A major Arlington County water main ruptured early yesterday, disrupting service to more than a third of the county's residents and threatening countywide emergency restrictions for much of the summer, when water demand is highest.
The restrictions, which county officials say could be imposed for as long as two months, would prohibit virtually all outdoor water use, including watering lawns, washing automobiles and refilling swimming pools that now are less than three-quarters full. Restaurants would be ordered to serve water only upon the request of customers.
Violators could be subject to misdemeanor charges, punishable by up to one year in jail and a $1,000 fine, officials said.
The County Board is expected to approve the emergency water restrictions at its regular meeting today, according to board member John G. Milliken. County water department officials said Arlington would have enough water for indoor home and commercial use, including air conditioning units, if the county's 155,000 residents adhere to the restrictions.
The break, which disrupted water service to about 60,000 residents for five hours, occurred at about 5 a.m. yesterday in a 48-inch water pipe in a 35-foot-deep section of the Potomac River about 100 feet below Chain Bridge.
Officials said they did not know the cause of the break, which occurred in the largest of the four pipes that are used interchangeably to bring water from the Dalecarlia Water Treatment Plant in the District into Arlington. They said the most likely cause of the break was a ruptured valve or a slow leak that finally caused a break.
"Everything that has happened so far is the worst that could happen and it is continuing in that direction," said Henry Hulme, director of the county Public Works Department. "I've never seen a break like this. In terms of supply, this couldn't happen at a worse time."
Hulme said water use in the summer is 15 percent greater than in any other season. This summer has been unusually hot and dry, taxing water supplies even more than usual, officials said.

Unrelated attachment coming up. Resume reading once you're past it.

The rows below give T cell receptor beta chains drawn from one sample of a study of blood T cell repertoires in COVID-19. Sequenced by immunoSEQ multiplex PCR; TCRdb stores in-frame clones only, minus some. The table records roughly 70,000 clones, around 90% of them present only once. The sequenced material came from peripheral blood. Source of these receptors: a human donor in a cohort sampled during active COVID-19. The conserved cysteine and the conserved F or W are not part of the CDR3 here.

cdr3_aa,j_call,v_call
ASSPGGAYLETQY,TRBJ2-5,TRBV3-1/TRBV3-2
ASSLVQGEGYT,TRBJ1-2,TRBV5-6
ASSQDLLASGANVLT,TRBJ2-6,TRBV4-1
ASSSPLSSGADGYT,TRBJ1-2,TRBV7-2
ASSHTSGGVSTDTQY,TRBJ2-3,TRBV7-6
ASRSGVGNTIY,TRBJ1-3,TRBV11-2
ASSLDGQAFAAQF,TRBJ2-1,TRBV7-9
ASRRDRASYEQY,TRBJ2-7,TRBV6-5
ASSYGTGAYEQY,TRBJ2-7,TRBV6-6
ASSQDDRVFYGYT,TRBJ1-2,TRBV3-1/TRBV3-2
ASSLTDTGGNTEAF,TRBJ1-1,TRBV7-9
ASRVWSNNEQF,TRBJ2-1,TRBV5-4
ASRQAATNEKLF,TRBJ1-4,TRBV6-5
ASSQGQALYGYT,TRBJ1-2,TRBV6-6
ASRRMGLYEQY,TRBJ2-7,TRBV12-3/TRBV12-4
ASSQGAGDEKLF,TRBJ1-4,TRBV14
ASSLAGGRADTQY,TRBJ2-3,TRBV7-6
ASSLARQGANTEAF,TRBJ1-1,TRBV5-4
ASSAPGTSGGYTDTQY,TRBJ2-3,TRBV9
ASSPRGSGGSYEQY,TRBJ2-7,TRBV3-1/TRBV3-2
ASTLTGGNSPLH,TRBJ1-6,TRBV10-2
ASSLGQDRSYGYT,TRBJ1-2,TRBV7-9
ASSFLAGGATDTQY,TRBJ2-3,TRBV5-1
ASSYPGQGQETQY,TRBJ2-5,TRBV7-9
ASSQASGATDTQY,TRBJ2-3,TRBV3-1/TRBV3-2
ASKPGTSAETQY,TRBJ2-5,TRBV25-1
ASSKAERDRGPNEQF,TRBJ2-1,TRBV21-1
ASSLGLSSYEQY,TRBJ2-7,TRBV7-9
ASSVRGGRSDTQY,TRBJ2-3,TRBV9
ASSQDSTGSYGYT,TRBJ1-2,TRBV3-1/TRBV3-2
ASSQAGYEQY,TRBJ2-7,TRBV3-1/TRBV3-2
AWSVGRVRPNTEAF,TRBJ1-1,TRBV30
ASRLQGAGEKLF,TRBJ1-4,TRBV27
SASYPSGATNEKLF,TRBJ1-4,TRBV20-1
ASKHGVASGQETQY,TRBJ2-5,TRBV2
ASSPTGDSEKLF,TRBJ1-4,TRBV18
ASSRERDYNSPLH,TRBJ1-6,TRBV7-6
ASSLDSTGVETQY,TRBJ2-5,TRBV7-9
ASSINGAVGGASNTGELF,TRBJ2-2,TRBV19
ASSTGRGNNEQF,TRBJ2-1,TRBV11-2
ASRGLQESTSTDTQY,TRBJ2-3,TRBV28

Repairs to the pipe could take several months and cost millions of dollars, officials said, adding that they do not know the extent of the damage. The main, made of reinforced concrete, runs under six to eight feet of bedrock and is covered by a concrete shield, officials said.
Water was diverted to the three 20-inch pipes, which were operating at full capacity yesterday and supplying about 85 percent of the county's water needs, officials said. Pressure in the eastern part of the county is expected to remain weak until Sunday, officials said.
Much of the water supply to the eastern section was cut off from about 5 a.m. to 10 a.m. yesterday, officials said. Residents throughout the area awoke to find either no water or streams of brown water from faucets. Air conditioners that rely on water-cooled systems were shut down in dozens of buildings throughout the county.
"This morning was an emergency situation," said Stevan Hynson, spokesman for the Arlington Fire Department. "If we'd had a major fire at 5 or 5:30 a.m., it would have been critical."
Hynson said the water shortage forced the fire department to borrow three huge water-tanker trucks from National Airport and one from Fairfax County. He said two of the trucks were used to pump water into cooling tanks at C&P Telephone Co. facilities in the county. Those tanks must be properly filled for emergency equipment to work, he said.
Michael Kossey, who lives on North Edgewood Street, said he realized he had no water at 6:15 a.m. Kossey said he was forced to shave with bottled water, adding, "It was very unpleasant."
The break also affected water pressure in Northwest Washington when the rupture drained the water flow. Pressure in the District returned to normal after 7:30 a.m. when the flow of water through the pipe was cut off, officials said. There were no stoppages in the District, and the city will not be subject to restrictions, officials said.
The rupture also has forced Arlington to stop piping 1.5 million gallons of water a day into Fairfax County's reservoir to raise its water levels. Fairfax County is not expected to suffer any shortages, however, officials said.
Arlington County normally gets its water from the Army Corps of Engineers facility in the District. The plant treats about 150 million gallons of water a day and also serves parts of Washington and Fairfax. Arlington receives about 25 million to 30 million gallons daily.
Officials said the 48-inch pipe, which was installed in the late 1960s and could pump nearly 25 million gallons of water daily, had a life expectancy of about 50 years.